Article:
Consumers sue McAfee over pop-ups

Security firm accused of duping customers into subscribing to third-party services

Two California women have sued security company McAfee, accusing it of duping customers into subscribing to third-party services and passing consumers' credit or debit card information to the service supplier without their permission.

The lawsuit, which was filed by Melissa Ferrington and Cheryl Schmidt, asked a San Francisco federal court to grant the case class-action status, and demanded that McAfee be barred from continuing the practice. The pair also asked for compensatory and punitive damages, which would be decided at trial.

When customers purchase McAfee security software online, but before the download beings, a pop-up with a large "Try It Now" button appears.

"The pop-up, mimicking the look of the other pages on the McAfee site, thanks the customer for purchasing McAfee software, and prompts McAfee's customers to click a red button to 'Try it Now,'" the lawsuit alleged. "The pop-up contains no obvious visual cues or conspicuous text indicating that it is an advertisement for another product, or that clicking on 'Try it Now' will lead not to the delivery of the McAfee product but rather to the purchase of a completely different product. Instead, all the visual cues suggest that 'Try It Now' is a necessary step in downloading the McAfee software."

By clicking on the pop-up, users agree to a $4.95 per month fee charged by Arpu, a company that creates Web ads "enabling an advertised product or service to be obtained with a single click," according to the Washington D.C. firm's Web site .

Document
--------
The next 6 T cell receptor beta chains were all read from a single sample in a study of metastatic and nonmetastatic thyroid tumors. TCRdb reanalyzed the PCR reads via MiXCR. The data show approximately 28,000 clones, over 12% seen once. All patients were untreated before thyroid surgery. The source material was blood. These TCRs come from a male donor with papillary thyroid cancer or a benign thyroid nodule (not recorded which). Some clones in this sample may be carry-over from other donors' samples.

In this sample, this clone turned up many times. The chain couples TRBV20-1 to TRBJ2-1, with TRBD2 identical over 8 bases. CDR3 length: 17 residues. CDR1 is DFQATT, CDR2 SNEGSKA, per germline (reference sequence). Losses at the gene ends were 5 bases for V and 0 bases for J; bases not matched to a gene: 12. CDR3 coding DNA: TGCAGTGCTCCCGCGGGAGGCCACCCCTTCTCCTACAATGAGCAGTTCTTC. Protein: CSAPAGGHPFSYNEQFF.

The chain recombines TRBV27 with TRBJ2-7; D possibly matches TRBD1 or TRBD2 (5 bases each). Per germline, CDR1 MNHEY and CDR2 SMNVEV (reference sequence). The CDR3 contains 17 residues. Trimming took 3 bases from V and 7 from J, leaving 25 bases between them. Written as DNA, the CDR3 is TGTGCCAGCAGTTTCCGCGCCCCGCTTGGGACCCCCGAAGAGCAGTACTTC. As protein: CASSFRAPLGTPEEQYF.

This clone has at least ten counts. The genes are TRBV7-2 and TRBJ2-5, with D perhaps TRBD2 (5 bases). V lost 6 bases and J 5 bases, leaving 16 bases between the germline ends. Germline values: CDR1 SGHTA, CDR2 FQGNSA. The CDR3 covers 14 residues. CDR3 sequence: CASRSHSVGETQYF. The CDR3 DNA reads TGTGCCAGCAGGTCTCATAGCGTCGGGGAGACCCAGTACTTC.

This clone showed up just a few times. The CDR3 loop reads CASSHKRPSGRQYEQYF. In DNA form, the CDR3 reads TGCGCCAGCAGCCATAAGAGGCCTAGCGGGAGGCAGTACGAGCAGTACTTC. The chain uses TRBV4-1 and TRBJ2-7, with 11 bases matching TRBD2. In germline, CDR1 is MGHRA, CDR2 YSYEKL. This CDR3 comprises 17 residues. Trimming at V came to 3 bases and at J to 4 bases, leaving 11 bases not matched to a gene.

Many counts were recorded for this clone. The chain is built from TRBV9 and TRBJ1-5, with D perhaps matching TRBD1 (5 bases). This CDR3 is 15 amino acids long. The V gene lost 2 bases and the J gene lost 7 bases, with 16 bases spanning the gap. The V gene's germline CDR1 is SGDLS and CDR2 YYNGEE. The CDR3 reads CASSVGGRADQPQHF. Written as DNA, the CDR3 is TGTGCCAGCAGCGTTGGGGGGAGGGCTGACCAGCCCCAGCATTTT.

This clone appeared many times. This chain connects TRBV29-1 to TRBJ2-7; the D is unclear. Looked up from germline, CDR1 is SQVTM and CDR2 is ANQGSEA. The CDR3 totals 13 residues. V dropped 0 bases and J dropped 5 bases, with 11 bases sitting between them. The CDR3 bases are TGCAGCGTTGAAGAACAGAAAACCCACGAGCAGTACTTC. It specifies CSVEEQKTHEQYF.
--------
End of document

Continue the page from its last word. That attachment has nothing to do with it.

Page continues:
Arpu's site lists McAfee as one of its partners. "Whenever a McAfee customer completes a purchase on McAfee.com, an ad will appear for a related product or service. Interested customers can choose to subscribe to the product or service using the billing method just entered in their recent McAfee.com purchase," reads Arpu's site . "This convenience to the customer streamlines the purchase flow and increases the overall conversion rate."

Ferrington and Schmidt said that they were billed $4.95 per month for a service described on their credit card statements as "PERFECTSPD," a reference to the PerfectDisk Live online disk defragmentation service sold by Raxco Software.

"A single click on the deceptive pop-up causes the purchase of an unwanted product from Arpu, a sale made without the knowledge or authorization of customers, using credit/debit card billing information that they have entrusted solely to McAfee," said the women's lawsuit.

Schmidt alleged that when she called McAfee to complain, she was told "they could not do anything about the charge," the lawsuit stated.

The lawsuit claimed that McAfee violated several state and federal business practice and consumer protection laws.

McAfee did not respond to a request for comment.

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Gregg Keizer

Computerworld (US)
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